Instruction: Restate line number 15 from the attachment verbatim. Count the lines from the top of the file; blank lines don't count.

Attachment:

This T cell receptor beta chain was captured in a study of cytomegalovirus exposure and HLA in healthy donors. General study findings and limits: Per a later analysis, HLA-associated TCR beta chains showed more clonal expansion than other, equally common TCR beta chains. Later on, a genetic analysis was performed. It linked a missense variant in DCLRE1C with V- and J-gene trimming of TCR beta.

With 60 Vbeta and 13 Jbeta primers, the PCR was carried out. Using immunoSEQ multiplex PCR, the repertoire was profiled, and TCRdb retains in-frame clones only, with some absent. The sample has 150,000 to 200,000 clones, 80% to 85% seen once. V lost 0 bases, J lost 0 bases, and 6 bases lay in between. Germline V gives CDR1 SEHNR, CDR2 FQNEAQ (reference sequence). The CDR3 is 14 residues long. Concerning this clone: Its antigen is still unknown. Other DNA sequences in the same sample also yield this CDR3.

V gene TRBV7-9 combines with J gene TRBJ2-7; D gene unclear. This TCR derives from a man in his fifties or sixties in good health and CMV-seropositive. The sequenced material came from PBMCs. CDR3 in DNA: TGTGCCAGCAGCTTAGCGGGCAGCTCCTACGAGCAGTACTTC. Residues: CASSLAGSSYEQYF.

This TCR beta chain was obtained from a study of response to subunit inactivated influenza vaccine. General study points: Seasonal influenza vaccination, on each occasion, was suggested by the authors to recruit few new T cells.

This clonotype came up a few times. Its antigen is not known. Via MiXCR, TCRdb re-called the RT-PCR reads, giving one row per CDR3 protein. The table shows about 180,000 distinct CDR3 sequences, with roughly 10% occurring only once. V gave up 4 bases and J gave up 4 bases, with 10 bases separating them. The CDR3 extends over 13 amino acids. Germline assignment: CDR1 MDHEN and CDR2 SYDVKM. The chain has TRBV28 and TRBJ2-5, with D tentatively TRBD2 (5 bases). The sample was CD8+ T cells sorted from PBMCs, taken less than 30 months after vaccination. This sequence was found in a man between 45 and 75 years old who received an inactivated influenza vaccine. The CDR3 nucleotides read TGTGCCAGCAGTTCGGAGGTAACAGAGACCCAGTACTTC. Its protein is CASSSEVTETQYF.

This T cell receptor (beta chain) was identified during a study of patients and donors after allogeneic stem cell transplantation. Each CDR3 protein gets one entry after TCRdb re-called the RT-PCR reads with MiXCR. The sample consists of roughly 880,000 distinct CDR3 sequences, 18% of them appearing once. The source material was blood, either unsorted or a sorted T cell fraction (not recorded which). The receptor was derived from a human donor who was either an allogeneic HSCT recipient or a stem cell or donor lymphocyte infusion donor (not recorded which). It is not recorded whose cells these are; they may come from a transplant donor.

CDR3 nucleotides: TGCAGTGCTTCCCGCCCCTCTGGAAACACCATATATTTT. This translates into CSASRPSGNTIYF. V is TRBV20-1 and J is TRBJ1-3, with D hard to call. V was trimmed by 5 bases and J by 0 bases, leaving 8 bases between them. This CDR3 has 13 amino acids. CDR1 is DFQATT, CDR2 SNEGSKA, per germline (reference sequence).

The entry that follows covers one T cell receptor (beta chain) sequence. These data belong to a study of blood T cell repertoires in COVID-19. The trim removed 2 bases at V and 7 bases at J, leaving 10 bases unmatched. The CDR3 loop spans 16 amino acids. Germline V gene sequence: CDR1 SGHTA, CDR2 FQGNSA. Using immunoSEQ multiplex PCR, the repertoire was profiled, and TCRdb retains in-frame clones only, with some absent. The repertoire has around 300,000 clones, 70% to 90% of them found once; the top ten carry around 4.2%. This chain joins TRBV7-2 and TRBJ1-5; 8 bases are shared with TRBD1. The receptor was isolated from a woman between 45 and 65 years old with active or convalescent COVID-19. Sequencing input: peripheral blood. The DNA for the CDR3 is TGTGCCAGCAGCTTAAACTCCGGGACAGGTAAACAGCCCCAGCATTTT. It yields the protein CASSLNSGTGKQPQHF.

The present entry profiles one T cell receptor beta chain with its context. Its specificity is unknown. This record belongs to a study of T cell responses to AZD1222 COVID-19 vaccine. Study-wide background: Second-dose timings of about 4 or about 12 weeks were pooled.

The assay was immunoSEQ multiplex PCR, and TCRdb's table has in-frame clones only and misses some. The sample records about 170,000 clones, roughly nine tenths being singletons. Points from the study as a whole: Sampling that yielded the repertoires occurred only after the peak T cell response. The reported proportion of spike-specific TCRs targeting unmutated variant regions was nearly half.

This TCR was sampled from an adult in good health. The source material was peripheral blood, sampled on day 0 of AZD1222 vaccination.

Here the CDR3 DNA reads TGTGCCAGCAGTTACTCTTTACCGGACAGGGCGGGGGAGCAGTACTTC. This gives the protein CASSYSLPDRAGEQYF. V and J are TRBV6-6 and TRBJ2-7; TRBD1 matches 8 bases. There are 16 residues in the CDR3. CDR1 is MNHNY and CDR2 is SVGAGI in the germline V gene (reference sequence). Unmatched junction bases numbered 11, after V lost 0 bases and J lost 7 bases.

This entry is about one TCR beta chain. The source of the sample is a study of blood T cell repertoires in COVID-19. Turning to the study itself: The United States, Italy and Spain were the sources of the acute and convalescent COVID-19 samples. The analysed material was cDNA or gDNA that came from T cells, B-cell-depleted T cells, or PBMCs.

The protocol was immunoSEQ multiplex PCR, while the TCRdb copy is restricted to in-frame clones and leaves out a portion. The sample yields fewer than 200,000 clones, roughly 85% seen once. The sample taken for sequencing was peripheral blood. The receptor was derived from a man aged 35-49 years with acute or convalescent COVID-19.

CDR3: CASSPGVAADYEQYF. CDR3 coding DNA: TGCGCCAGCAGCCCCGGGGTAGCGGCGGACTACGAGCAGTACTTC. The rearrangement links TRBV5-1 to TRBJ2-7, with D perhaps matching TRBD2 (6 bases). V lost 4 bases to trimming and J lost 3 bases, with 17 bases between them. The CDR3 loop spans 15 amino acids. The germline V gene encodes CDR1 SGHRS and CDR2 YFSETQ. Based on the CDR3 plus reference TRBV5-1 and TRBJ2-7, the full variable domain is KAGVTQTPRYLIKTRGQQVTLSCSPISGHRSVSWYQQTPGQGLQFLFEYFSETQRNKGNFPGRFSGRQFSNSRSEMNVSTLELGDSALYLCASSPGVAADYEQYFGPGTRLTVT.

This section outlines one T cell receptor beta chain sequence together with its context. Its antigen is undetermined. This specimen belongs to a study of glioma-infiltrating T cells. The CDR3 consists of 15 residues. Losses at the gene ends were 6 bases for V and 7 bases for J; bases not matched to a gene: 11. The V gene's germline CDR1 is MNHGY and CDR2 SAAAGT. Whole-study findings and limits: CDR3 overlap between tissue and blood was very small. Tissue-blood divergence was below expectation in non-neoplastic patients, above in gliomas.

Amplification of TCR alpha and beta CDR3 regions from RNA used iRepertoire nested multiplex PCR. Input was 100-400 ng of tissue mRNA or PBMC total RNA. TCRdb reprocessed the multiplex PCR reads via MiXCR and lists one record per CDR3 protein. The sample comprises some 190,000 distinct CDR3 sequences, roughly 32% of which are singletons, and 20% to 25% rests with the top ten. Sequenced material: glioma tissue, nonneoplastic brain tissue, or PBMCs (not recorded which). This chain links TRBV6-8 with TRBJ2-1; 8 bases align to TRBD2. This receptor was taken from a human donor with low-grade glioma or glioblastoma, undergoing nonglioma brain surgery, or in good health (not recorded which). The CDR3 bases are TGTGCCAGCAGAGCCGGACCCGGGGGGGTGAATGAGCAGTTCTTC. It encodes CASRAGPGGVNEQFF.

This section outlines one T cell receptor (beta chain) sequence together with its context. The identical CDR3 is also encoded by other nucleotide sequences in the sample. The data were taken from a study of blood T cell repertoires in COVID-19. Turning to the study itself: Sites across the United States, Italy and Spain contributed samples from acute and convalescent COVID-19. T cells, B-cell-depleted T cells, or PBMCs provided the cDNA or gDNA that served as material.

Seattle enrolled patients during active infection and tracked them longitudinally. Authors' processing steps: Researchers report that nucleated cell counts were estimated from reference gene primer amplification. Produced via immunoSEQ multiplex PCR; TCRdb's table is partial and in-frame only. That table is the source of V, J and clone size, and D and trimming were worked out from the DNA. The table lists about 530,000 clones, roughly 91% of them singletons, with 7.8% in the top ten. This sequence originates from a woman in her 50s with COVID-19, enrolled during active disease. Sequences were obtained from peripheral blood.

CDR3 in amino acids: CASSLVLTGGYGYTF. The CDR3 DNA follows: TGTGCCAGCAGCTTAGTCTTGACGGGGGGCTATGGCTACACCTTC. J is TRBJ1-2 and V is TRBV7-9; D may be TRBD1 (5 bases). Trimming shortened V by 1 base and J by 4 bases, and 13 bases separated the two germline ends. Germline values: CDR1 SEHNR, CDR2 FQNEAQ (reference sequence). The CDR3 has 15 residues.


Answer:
CDR3: CASSPGVAADYEQYF. CDR3 coding DNA: TGCGCCAGCAGCCCCGGGGTAGCGGCGGACTACGAGCAGTACTTC. The rearrangement links TRBV5-1 to TRBJ2-7, with D perhaps matching TRBD2 (6 bases). V lost 4 bases to trimming and J lost 3 bases, with 17 bases between them. The CDR3 loop spans 15 amino acids. The germline V gene encodes CDR1 SGHRS and CDR2 YFSETQ. Based on the CDR3 plus reference TRBV5-1 and TRBJ2-7, the full variable domain is KAGVTQTPRYLIKTRGQQVTLSCSPISGHRSVSWYQQTPGQGLQFLFEYFSETQRNKGNFPGRFSGRQFSNSRSEMNVSTLELGDSALYLCASSPGVAADYEQYFGPGTRLTVT.